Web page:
How do we feed ourselves to maximize our experience of life? Yes, a healthy, well-balanced diet is necessary, but how we combine it with our nutritional supplements, medicine if we are ill, and the nine other elements give us the tools to expand our experience of optimal health.
Key words: Our body as a vessel for growth.
The third element envelops movement of all forms: aerobic and cardiovascular exercise, yoga, walking meditation and dance. Movement is within the spa space, or transition from one treatment to another consideration.
Key words: Experience of other. The fourth element involves embracing touch through massage and bodywork modalities to connect with the client on a deep level and enhance vitality and growth from within. As professionals in our industry you know this just hints at the depth of what we do and why we do it. Touch is not only one of the most profitable services in the spa, it is at the heart of helping people move to new and deeper levels: physical, emotional, and spiritual. Visit the Great Spa Conversation at www.spaelegance.com/gsc.asp or the International Spa Association (ISPA) at www.experienceispa.com and see the recent profile we developed regarding what qualities are most valuable for a massage therapist working in the spa environment. See if you agree. We want to hear from you.
Key words: Experience of self.
Located in the center of the circle, this element is the "ousia" or essence of the 10 elements. Ousia (oo SEE ahh; Greek in origin) is a concept that describes when mind, body, spirit all merge into one to make a memorable and meaningful experience. The definition of ousia is: essence; being; that which makes us who we are (but not a material substance) as well as our search for something greater than ourselves.
Key words: Earth as healer.
The appreciation of beauty, both inside and out is paramount to element six. Practically, it means feeling beautiful and embraces our current concepts of beauty, which include the outward manifestations of fashion, skin, hair, nails etc. Understanding this and enhancing this service in the context of total health bridges the chasm between feeling and looking beautiful.
Key words: Earth as home.
Environment is our place on the planet. Are we in the city, the coast or the desert? The treatments we choose are related to the season, the time, the weather. How we change and react to and with our environment as well as our commitment to be stewards of the earth are all contained in this element.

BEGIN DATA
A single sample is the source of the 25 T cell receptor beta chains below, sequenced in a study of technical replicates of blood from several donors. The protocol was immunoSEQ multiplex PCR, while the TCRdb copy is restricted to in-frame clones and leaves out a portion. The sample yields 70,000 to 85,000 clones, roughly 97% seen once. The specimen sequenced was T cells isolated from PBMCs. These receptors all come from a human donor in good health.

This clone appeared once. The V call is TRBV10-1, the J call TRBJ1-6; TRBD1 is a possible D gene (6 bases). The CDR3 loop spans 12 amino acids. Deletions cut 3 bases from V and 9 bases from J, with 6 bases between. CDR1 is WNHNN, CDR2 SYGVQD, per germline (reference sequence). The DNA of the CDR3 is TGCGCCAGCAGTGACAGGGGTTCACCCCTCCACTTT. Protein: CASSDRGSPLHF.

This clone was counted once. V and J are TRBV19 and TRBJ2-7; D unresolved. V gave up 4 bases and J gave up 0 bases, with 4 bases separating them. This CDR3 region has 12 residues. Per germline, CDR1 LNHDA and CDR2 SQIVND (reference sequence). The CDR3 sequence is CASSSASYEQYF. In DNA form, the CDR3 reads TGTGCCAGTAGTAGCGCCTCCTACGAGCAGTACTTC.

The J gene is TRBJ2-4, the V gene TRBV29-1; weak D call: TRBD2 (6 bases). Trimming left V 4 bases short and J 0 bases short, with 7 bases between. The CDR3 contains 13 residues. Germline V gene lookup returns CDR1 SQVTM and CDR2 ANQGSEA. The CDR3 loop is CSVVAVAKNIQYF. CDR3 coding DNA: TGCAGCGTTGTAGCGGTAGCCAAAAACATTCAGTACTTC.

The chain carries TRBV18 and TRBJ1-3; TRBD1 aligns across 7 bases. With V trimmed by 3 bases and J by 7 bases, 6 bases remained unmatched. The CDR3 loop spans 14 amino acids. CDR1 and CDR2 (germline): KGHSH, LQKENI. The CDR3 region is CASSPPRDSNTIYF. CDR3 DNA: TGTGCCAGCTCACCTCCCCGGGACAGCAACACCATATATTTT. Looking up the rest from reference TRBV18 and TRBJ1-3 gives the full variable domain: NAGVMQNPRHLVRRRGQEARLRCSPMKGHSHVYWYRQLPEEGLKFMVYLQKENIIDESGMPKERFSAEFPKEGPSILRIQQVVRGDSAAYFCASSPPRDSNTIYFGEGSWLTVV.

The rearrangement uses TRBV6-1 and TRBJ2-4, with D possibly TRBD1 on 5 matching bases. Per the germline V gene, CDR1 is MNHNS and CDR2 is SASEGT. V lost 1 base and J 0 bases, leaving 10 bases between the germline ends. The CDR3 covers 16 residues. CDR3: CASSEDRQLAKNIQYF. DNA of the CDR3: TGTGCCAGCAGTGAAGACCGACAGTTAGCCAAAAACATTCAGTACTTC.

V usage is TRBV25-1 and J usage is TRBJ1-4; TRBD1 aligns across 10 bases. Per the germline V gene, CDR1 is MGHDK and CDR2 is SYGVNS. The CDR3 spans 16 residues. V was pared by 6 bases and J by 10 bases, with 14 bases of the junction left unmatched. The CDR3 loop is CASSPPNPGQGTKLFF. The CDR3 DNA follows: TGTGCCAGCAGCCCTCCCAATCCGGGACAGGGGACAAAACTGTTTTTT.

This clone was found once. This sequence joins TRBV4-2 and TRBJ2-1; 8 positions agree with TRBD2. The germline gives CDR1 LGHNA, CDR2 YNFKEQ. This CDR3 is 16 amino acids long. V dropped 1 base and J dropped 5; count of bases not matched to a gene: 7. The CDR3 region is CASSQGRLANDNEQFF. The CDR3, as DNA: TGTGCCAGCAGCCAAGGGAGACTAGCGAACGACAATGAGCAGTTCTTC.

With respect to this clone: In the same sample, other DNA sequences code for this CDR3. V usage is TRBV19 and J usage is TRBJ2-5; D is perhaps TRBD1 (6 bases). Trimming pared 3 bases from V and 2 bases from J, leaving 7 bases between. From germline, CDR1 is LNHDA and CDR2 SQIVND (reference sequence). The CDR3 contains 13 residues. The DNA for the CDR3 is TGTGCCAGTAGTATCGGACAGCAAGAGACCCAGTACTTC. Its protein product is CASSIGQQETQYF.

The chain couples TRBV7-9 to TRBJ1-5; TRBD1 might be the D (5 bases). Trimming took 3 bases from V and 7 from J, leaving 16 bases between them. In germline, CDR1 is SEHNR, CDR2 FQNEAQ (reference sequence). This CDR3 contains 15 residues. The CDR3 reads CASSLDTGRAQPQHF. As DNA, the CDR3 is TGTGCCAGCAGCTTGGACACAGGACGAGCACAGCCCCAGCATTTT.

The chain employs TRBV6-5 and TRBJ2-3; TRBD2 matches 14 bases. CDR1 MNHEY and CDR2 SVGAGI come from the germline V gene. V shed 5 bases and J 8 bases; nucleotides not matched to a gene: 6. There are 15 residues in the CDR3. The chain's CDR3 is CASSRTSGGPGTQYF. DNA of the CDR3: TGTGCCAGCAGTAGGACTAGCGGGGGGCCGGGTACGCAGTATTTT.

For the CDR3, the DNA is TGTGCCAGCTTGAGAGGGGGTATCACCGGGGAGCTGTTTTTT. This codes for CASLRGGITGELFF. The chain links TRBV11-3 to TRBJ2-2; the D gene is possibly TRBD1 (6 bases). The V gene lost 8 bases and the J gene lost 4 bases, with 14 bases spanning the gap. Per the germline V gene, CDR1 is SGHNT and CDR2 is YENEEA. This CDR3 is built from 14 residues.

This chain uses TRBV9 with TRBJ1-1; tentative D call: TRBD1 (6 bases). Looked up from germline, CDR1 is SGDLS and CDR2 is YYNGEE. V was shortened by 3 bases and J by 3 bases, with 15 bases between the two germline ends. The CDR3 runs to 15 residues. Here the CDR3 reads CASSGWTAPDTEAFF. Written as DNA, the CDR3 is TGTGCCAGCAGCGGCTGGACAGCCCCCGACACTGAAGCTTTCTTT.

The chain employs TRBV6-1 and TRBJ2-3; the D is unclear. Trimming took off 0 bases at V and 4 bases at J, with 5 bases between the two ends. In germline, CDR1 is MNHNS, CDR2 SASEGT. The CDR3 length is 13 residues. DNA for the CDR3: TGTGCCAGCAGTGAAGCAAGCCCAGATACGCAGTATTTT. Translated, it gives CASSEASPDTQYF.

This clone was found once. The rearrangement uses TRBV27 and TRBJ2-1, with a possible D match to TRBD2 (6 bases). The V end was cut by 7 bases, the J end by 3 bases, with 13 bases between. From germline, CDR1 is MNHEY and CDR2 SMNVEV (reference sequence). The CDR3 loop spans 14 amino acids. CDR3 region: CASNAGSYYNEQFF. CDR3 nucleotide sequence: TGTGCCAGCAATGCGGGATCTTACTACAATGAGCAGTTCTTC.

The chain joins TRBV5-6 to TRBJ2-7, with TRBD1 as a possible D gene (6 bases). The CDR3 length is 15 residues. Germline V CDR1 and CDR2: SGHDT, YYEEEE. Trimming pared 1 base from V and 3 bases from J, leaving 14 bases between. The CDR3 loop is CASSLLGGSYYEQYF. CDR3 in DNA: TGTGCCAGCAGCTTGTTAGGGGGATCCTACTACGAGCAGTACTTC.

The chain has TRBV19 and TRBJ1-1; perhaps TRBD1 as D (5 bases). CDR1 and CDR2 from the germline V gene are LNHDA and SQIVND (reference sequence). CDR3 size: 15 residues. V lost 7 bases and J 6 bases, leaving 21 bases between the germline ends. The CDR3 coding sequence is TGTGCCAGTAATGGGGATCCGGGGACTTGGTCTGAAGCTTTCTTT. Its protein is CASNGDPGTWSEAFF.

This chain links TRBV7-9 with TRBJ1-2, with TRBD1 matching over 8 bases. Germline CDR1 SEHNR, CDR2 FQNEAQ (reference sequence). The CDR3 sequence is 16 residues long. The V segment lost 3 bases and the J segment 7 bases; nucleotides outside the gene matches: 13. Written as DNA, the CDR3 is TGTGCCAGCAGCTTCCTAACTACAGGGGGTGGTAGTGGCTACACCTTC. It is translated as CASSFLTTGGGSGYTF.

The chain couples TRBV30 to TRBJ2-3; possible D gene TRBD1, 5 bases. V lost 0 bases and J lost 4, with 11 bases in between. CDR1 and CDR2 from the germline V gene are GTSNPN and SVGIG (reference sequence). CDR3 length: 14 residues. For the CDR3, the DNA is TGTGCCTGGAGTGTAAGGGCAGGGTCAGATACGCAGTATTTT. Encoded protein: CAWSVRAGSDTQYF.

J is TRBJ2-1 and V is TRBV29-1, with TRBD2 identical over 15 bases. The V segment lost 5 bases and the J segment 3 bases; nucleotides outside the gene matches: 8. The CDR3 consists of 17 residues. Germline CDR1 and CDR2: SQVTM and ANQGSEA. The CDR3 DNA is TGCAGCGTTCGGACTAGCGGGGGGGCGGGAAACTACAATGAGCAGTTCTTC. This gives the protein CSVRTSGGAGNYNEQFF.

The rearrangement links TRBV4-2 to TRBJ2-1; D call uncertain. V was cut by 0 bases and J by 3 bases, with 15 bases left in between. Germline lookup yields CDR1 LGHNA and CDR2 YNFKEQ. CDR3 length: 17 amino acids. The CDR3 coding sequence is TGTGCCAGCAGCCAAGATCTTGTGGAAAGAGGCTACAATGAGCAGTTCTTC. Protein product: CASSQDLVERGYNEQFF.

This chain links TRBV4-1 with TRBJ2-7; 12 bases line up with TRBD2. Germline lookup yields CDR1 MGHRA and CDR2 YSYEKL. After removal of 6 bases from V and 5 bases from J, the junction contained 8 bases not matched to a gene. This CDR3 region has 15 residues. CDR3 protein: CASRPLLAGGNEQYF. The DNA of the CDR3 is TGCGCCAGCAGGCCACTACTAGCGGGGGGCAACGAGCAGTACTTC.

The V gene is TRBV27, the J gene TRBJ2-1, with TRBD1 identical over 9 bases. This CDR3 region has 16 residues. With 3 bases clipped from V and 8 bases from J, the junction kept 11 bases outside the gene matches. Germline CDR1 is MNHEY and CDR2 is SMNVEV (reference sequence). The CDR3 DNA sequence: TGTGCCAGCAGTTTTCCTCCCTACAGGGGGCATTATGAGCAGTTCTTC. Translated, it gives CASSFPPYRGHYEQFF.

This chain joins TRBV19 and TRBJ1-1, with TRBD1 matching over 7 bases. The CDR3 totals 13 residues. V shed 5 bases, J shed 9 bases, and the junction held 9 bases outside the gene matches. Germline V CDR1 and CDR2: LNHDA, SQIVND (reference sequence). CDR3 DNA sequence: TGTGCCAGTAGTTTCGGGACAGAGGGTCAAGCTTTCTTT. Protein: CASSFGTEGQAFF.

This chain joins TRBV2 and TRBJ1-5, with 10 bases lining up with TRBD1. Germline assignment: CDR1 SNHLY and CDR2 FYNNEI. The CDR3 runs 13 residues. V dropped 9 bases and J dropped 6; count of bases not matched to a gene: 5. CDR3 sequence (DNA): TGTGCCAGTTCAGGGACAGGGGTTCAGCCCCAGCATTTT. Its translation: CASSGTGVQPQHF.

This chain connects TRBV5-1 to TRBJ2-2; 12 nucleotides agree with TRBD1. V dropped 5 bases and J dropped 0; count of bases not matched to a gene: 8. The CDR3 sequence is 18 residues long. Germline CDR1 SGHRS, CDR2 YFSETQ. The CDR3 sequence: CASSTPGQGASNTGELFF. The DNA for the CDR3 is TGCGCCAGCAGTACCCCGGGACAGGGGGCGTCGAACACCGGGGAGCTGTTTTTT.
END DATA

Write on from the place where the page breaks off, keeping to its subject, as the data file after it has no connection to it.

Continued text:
Key words: Sense of place in community.
Broad, yet basic in scope, the eighth element embraces the science, politics, belief systems and cultural appreciation of the arts in healing.
Key words: Integration of daily work as purpose.
What is our life's work? What is our heart's passion? There are at least two ways we are rewarded or satisfied by our work. One is monetary; the other is giving of oneself. This element explores the exchange or energy (including commerce) between service provider, client, spa and community.
Key words: Vehicle for transcending self.
The 10th element encircling all the others is actually metaphorical in nature as is the fifth element in the middle. It holds all the others, as a vessel from which the other domains interrelate and reflex into each other. This element embraces the seasons and rhythms of the human experience, incorporating the life cycle; biorhythms; chronobiology; the therapist's role as timekeeper; and more.
PART IV: A Call to Participate in the Great Spa Conversation
In summary, the Great Spa Conversation is about evaluating, expressing, and embracing our values; it is about our shared purpose. It is up to us to address and define professional competency, standards of practice and levels of excellence.
After all, spa is a peoples' movement. It is up to us to come together: to heal, to encourage, to challenge, to dialogue, and to question. It is great to connect with my roots in the massage and touch industry. I look forward to writing this series of articles featuring the 10 elements, but look forward to your feedback even more.
I can't believe how far we have come as an industry in the last 20 years. Have we made mistakes? Yes. Are we wiser? Sure. Can we do better? Absolutely. It is time for our collective professional voice to have more political and social influence. In the words of Margaret Mead: "Never doubt that a small group of thoughtful, committed citizens can change the world; indeed, it is the only thing that ever has."
Imagine what we can do as an integrated industry. Please join me on line at The Great Spa Conversation. Your voice makes a difference.
Click here for previous articles by Robin Zill, LMT.